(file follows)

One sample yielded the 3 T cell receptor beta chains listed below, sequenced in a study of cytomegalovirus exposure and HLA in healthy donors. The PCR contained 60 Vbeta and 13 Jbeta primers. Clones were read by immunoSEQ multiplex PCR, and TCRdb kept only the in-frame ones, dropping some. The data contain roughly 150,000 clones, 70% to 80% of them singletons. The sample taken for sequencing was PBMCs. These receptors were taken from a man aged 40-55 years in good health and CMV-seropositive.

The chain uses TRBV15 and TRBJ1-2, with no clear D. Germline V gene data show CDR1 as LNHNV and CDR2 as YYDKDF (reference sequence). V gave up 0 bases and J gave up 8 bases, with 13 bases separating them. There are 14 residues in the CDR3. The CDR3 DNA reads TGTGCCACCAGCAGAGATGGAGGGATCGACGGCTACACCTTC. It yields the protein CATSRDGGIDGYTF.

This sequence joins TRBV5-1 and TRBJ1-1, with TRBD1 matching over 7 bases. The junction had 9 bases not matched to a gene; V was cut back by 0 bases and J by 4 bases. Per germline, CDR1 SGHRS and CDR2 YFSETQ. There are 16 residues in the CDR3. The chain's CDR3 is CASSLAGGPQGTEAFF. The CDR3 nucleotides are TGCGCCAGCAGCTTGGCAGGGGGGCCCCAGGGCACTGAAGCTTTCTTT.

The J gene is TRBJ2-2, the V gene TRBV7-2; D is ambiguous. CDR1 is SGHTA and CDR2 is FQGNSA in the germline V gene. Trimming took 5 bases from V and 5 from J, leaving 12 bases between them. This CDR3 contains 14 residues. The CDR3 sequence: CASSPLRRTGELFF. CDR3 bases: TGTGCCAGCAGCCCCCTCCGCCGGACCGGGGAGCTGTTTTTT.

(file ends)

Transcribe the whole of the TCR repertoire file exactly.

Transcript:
One sample yielded the 3 T cell receptor beta chains listed below, sequenced in a study of cytomegalovirus exposure and HLA in healthy donors. The PCR contained 60 Vbeta and 13 Jbeta primers. Clones were read by immunoSEQ multiplex PCR, and TCRdb kept only the in-frame ones, dropping some. The data contain roughly 150,000 clones, 70% to 80% of them singletons. The sample taken for sequencing was PBMCs. These receptors were taken from a man aged 40-55 years in good health and CMV-seropositive.

The chain uses TRBV15 and TRBJ1-2, with no clear D. Germline V gene data show CDR1 as LNHNV and CDR2 as YYDKDF (reference sequence). V gave up 0 bases and J gave up 8 bases, with 13 bases separating them. There are 14 residues in the CDR3. The CDR3 DNA reads TGTGCCACCAGCAGAGATGGAGGGATCGACGGCTACACCTTC. It yields the protein CATSRDGGIDGYTF.

This sequence joins TRBV5-1 and TRBJ1-1, with TRBD1 matching over 7 bases. The junction had 9 bases not matched to a gene; V was cut back by 0 bases and J by 4 bases. Per germline, CDR1 SGHRS and CDR2 YFSETQ. There are 16 residues in the CDR3. The chain's CDR3 is CASSLAGGPQGTEAFF. The CDR3 nucleotides are TGCGCCAGCAGCTTGGCAGGGGGGCCCCAGGGCACTGAAGCTTTCTTT.

The J gene is TRBJ2-2, the V gene TRBV7-2; D is ambiguous. CDR1 is SGHTA and CDR2 is FQGNSA in the germline V gene. Trimming took 5 bases from V and 5 from J, leaving 12 bases between them. This CDR3 contains 14 residues. The CDR3 sequence: CASSPLRRTGELFF. CDR3 bases: TGTGCCAGCAGCCCCCTCCGCCGGACCGGGGAGCTGTTTTTT.